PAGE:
Monthly Archives: November 2017

Stories of Strength: Marcy’s Story

Marcy is well-known to everyone in the Abbyloopers community. Here is the story of her beautifully imperfect TAC journey leading to her perfect TAC miracles (cross posted from Abbyloopers).

If you’d like to share your story, please send it and any pictures to


Marcy 1


Marcy 2


Just to forewarn you all, my story is very long and complicated, lol. This is the very first time I’ve ever written it out. My “TAC journey” is not picture perfect, but it did result in my sweet boys. It begins with my 1st born son Joshua, back in 1998. It’s before I knew what a cervix was, and just how important and critical it is. I got pregnant with my first baby within 3 months of TTC, and assumed I’d have a normal pregnancy, like everyone else I knew had. Little did I know that my whole life would soon drastically change.

During the entire pregnancy, I had bright red bleeding and spotting. I saw my doctor several times, only to be blown off. At one point, the doctor filling in for him even went as far as to tell me that “my uterus had too much blood in it and this is why I was bleeding, to get it out of there.” I know, crazy! I knew that didn’t sound right, but it was my first pregnancy and I didn’t know any different. We didn’t have the internet as a resource back then.
So fast forward into 2nd trimester. In addition to all the bleeding and spotting, I was also having knife-like stabbing pains in my abdomen. This happened every day and would literally stop me in my tracks for a few minutes each time it happened. I told my doctor about it, but again was blown off. Later, I would find out that this was all due to my placenta slowly abrupting.

After my first ultrasound scan at 20 weeks, I decided to switch doctors. I didn’t feel like I was being taken seriously with my pregnancy. Just 2 weeks later at 22+0 weeks, I woke up with what seemed like a full-on period. It scared me to death, I knew something was very wrong! I called my new OB. He said to come in immediately. Of course the weather was bad. I had to clear the mountain of snow off my car and get gas on the way (I was on empty with the light on). Then once at the hospital, the only parking spot I could find was in the very back of the lot, so I had to walk quite a ways to get there. When it rains, it pours. Finally, at my new OB’s office, he examined me. A look of panic and shock came over his face. He told me that I was dilated between 6-7cm, with membranes bulging through. I thought he was joking, but he said he was not.

They rushed me into a room downstairs and started steroid shots for baby’s lungs right away, and also got an IV started. They also called my husband, and he sped from work (an hour away) as fast as he could to the hospital. A neonatologist from another hospital came to talk with us before we were ambulanced over there, where they had a Level III NICU. We were told it was too late to try to place an emergency cerclage. I had dilated too much. We were devastated. We were also told that our son had NO hope, that he would be born within the hour, and he would not survive. They even went so far as to tell us if he were born and they didn’t feel he could survive, they would not try to help him . . . even if we wanted them to help him. They also told us if by some miracle he did survive birth, then he would have a lot of problems. They gave him a 50% chance of possibly surviving birth, and only a 9% chance of surviving without big preemie issues. All I can say is thank the Lord that He intervened when the doctors had no more options and no good answers for us!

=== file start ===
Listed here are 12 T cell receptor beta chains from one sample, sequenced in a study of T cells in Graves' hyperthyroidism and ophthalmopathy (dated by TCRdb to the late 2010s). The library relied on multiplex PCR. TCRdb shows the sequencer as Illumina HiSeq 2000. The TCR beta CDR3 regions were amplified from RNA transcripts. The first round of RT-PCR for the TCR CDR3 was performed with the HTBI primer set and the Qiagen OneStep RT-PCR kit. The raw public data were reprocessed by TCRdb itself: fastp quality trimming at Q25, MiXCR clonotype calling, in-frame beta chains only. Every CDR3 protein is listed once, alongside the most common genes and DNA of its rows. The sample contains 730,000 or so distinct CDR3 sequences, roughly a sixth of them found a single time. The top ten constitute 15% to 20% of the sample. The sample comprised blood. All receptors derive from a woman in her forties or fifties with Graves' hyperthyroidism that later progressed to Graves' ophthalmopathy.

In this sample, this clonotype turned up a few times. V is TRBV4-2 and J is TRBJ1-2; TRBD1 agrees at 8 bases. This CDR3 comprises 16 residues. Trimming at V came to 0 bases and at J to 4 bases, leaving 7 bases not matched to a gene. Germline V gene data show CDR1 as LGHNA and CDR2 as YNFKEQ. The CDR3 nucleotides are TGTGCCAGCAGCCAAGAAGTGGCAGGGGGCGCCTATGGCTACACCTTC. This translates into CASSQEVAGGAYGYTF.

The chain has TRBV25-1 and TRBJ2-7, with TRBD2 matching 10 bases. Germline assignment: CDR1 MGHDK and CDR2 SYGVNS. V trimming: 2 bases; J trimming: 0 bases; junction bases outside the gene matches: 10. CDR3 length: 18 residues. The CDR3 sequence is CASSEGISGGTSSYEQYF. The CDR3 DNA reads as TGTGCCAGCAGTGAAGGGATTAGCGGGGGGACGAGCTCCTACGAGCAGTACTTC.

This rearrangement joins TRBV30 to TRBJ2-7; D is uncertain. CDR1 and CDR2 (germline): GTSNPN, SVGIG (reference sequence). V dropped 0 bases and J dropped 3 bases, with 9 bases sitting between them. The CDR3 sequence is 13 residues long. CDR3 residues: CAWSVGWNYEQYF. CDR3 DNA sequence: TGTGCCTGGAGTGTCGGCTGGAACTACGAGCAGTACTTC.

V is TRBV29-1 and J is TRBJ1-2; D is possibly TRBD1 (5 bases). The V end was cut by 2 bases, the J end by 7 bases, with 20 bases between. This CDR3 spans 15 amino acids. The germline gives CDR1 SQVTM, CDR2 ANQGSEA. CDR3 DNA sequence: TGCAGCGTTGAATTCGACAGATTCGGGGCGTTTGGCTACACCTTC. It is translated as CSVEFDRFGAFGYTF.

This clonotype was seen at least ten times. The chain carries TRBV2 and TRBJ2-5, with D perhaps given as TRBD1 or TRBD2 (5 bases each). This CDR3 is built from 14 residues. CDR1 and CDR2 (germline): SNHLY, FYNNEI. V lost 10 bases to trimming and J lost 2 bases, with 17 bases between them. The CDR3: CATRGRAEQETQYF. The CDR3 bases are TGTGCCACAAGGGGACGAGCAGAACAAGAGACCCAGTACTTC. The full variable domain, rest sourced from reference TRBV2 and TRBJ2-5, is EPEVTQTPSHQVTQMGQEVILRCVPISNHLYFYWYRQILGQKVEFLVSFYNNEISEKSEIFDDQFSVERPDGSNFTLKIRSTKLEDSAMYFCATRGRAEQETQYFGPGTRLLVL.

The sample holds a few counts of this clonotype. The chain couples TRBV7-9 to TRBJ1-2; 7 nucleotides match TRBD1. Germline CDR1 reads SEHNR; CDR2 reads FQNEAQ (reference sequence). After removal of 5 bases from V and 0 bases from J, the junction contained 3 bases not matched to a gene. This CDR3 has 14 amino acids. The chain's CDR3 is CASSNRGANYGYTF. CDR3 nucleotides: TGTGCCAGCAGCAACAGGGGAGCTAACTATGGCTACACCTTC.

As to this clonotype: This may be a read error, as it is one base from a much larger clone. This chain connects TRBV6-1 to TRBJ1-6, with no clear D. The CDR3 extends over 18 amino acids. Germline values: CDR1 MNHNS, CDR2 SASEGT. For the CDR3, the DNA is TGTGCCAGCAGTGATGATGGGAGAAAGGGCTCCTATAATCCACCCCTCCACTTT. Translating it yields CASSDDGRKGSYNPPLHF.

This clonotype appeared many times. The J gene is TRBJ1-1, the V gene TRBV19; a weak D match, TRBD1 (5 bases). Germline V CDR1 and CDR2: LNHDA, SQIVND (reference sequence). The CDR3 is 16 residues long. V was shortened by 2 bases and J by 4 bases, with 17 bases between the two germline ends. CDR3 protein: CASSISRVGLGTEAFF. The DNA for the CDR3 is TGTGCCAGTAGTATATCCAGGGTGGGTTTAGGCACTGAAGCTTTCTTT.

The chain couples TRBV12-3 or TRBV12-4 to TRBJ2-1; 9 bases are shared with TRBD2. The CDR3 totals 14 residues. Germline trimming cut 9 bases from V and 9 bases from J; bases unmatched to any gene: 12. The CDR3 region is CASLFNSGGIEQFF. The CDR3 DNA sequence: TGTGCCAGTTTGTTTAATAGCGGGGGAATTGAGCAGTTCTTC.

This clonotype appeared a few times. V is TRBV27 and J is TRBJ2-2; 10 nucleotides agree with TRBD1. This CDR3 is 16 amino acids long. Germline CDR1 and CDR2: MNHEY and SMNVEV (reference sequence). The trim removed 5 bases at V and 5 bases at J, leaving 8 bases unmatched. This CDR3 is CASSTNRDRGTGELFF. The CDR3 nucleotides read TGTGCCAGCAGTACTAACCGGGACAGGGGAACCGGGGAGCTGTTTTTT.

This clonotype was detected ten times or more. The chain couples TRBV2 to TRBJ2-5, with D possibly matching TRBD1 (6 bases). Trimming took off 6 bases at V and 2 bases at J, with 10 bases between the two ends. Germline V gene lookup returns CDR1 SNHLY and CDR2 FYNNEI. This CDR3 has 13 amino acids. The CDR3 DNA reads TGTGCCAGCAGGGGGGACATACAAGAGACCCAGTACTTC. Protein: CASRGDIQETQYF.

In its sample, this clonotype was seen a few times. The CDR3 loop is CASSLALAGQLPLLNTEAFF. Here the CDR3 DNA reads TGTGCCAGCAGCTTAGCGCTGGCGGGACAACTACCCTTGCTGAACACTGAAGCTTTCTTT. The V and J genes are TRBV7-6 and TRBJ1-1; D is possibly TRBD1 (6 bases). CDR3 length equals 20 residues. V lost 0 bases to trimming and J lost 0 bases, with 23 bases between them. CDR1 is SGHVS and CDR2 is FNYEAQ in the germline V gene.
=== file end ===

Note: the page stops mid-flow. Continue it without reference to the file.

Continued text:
After I was ambulanced to the other hospital, they found that I had dilated the rest of the way to 10cm, just on the way there. No contractions, just cervix falling apart. They admitted me on SHB (bedpans, head down – feet up, etc.), put me on IV antibiotics to help protect me from infection, and they STOPPED the steroid shots for my son. They said the shots were not effective that early at just 22 weeks. I have to say looking back, I really appreciated my new OB’s response when everything fell apart. He didn’t know if the steroids would work that early or not, but told me if there was even the smallest chance that they would work, he would start them. So fast forward, at 24+0 weeks, the nurse came to check on me and found that I was hemmoraging. So even though I was still dilated to 10cm, it was off to the OR for an emergency c-section, classical incision since I was having him so prematurely. Amazingly and miraculously, my water-bag never broke, I never got ascending infection, my son DID survive, being born at 24+0 weeks, weighing 1 lb. 4 oz. and 12.5” long. God protected him and brought him through everything during his 3.5 month NICU stay. He went from being the sickest, most critical baby in the unit, to actually surviving and coming home! And he miraculously fell into that 9% of preemies who survive without big preemie issues! We know beyond a shadow of a doubt that our son is only here because of God bringing him through it all. My son Joshua is a healthy, strong 19-year-old young man today!